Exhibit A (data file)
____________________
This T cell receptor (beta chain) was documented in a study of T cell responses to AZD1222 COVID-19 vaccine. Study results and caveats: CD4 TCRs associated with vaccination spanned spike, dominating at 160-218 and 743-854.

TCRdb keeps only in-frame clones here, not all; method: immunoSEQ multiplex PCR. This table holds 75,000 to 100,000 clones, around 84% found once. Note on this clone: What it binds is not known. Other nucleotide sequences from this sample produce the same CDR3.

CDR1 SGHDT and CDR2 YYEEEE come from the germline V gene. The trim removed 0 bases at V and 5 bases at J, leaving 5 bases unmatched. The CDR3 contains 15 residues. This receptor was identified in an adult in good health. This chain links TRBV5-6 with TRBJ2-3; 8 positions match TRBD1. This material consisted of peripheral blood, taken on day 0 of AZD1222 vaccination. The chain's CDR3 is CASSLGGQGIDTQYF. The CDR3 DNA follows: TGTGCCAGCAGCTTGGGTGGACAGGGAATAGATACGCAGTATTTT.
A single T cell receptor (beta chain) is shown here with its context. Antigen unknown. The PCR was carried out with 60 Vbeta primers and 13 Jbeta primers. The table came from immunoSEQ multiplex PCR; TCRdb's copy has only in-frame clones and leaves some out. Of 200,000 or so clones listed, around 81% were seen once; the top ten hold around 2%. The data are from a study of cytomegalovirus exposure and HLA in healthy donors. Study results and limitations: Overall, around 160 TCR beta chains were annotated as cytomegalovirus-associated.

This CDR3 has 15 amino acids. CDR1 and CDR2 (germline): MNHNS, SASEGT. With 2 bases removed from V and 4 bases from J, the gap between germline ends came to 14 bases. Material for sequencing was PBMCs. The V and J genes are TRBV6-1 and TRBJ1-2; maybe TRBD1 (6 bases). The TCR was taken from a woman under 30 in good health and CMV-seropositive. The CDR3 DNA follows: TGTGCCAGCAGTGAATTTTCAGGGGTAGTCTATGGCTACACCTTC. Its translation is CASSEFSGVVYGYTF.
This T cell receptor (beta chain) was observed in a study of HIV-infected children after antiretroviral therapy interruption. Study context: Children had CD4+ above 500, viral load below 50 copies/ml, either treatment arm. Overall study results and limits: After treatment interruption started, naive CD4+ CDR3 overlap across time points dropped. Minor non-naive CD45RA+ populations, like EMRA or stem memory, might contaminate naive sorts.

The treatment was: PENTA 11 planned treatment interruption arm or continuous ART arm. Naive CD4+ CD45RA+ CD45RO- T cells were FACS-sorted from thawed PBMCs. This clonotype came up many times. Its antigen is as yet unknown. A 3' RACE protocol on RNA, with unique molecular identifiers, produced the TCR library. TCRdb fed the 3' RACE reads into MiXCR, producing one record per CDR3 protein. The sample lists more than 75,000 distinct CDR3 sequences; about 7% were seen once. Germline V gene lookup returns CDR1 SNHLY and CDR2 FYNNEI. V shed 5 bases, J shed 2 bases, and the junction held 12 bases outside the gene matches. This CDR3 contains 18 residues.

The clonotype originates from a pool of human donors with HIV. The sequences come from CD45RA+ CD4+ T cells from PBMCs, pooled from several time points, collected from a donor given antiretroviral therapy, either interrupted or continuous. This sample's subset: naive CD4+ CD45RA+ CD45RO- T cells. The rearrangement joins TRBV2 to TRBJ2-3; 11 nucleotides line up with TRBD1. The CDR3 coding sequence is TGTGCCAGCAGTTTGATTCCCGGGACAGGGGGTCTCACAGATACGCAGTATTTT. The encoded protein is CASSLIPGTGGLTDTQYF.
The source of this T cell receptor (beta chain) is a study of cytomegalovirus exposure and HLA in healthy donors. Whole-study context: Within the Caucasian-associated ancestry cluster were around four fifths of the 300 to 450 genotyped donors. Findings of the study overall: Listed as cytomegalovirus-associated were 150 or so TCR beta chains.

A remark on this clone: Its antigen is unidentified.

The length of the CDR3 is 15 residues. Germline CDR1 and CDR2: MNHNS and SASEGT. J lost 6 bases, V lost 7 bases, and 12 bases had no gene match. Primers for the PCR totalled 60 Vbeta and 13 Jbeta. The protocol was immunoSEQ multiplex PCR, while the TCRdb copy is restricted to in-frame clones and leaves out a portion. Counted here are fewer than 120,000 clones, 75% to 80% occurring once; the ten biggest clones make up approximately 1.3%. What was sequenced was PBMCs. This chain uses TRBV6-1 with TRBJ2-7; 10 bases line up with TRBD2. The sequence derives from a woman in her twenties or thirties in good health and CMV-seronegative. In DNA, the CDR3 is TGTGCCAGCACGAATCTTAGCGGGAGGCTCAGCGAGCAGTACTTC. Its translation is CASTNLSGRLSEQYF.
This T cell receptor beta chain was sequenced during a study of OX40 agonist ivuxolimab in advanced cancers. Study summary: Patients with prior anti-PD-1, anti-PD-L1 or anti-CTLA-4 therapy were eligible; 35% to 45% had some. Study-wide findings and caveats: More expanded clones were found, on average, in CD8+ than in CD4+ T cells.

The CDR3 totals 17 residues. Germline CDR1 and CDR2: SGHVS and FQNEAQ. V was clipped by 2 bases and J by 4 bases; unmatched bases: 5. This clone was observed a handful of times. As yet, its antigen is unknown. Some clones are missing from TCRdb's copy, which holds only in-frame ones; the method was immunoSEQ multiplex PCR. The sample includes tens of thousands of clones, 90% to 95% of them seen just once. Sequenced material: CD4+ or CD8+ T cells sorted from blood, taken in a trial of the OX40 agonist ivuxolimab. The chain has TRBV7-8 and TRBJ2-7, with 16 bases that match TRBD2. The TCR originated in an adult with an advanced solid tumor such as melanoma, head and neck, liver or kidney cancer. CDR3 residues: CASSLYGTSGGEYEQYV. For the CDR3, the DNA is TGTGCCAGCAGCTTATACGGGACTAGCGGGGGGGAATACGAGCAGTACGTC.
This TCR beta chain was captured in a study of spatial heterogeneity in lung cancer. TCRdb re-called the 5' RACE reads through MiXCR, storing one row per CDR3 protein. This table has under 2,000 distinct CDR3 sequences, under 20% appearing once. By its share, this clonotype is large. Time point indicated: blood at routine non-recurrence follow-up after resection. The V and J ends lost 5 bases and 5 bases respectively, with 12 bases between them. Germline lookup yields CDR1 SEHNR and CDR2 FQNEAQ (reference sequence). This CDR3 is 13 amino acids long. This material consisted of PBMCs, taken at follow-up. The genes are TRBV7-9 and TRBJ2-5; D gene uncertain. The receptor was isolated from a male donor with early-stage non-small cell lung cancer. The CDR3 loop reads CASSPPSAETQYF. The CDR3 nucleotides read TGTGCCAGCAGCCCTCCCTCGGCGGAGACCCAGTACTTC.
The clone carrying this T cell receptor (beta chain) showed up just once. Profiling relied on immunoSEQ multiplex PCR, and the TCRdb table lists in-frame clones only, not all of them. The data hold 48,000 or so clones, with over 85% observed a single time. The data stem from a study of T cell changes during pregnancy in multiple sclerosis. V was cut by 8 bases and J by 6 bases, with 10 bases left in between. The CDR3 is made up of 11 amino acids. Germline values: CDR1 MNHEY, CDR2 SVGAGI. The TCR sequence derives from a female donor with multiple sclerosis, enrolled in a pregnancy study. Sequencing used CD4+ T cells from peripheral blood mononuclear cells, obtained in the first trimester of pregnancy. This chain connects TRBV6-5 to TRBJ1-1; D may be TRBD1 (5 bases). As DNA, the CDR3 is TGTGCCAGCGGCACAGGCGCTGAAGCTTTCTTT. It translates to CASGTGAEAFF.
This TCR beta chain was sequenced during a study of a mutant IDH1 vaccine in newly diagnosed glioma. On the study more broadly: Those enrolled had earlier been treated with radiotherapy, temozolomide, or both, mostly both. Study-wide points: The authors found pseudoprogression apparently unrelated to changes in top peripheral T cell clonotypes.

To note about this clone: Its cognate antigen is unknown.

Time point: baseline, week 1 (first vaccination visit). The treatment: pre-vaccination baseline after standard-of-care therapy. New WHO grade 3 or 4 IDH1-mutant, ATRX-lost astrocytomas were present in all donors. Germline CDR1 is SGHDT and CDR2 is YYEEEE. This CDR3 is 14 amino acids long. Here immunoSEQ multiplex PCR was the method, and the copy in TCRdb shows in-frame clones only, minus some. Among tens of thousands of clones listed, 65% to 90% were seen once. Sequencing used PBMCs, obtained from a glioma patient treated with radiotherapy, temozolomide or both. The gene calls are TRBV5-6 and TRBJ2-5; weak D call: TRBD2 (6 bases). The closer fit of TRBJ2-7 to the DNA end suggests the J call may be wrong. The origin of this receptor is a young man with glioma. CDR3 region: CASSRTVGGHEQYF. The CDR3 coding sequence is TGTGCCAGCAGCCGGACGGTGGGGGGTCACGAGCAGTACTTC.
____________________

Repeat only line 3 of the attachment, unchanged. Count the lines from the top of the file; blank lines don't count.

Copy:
CDR1 SGHDT and CDR2 YYEEEE come from the germline V gene. The trim removed 0 bases at V and 5 bases at J, leaving 5 bases unmatched. The CDR3 contains 15 residues. This receptor was identified in an adult in good health. This chain links TRBV5-6 with TRBJ2-3; 8 positions match TRBD1. This material consisted of peripheral blood, taken on day 0 of AZD1222 vaccination. The chain's CDR3 is CASSLGGQGIDTQYF. The CDR3 DNA follows: TGTGCCAGCAGCTTGGGTGGACAGGGAATAGATACGCAGTATTTT.